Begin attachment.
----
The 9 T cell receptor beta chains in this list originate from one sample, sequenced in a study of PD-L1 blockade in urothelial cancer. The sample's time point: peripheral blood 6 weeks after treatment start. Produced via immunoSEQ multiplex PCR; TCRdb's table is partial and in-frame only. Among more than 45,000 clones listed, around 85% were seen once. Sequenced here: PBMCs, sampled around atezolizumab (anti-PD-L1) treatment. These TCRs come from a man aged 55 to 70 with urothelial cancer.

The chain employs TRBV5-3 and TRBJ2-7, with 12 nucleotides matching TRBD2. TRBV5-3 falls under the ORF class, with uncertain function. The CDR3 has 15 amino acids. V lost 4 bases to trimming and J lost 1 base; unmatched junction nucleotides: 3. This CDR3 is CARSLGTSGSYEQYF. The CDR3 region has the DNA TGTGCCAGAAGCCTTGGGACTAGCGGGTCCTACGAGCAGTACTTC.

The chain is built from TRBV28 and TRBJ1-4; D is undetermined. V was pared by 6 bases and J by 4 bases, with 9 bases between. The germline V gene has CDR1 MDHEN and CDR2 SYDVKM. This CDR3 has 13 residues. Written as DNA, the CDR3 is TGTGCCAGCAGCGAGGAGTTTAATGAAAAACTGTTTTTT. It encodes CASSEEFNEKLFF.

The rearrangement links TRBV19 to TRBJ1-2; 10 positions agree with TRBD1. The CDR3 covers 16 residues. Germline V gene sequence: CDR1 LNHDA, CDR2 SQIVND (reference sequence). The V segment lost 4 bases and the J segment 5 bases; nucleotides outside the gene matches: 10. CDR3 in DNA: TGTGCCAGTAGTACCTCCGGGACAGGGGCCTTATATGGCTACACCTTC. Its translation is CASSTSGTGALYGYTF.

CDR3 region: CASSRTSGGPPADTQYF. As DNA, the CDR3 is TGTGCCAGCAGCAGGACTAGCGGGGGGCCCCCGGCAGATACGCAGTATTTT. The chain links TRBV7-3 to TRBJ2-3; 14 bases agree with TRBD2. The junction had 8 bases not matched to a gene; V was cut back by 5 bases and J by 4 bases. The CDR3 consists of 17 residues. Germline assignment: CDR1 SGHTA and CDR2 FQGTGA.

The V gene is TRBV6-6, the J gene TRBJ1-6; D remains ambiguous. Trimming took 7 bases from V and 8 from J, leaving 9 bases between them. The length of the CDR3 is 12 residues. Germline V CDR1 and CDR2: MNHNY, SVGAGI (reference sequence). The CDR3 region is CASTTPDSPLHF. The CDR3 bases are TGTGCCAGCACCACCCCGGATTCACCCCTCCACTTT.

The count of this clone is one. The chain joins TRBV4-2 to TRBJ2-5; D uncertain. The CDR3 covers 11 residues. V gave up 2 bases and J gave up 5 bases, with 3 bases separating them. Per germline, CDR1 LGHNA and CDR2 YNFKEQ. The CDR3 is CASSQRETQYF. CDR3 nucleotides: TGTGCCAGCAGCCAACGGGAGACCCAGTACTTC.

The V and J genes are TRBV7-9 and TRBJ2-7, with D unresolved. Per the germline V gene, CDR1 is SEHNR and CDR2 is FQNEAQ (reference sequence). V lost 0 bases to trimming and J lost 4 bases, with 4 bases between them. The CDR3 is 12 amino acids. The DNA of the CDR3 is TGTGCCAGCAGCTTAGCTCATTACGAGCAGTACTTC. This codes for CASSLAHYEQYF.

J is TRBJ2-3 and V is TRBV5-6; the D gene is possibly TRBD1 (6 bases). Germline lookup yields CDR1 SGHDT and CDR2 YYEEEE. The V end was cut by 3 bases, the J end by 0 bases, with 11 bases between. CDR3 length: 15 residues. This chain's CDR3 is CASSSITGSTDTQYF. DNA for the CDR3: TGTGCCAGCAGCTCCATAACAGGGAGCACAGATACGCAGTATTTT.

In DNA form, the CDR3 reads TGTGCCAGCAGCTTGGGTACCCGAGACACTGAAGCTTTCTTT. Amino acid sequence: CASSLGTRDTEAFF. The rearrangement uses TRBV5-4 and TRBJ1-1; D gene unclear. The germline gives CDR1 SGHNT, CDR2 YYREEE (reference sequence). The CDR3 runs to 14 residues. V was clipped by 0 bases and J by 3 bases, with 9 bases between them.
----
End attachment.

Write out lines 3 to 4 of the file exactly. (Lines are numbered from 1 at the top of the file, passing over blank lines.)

The chain is built from TRBV28 and TRBJ1-4; D is undetermined. V was pared by 6 bases and J by 4 bases, with 9 bases between. The germline V gene has CDR1 MDHEN and CDR2 SYDVKM. This CDR3 has 13 residues. Written as DNA, the CDR3 is TGTGCCAGCAGCGAGGAGTTTAATGAAAAACTGTTTTTT. It encodes CASSEEFNEKLFF.

The rearrangement links TRBV19 to TRBJ1-2; 10 positions agree with TRBD1. The CDR3 covers 16 residues. Germline V gene sequence: CDR1 LNHDA, CDR2 SQIVND (reference sequence). The V segment lost 4 bases and the J segment 5 bases; nucleotides outside the gene matches: 10. CDR3 in DNA: TGTGCCAGTAGTACCTCCGGGACAGGGGCCTTATATGGCTACACCTTC. Its translation is CASSTSGTGALYGYTF.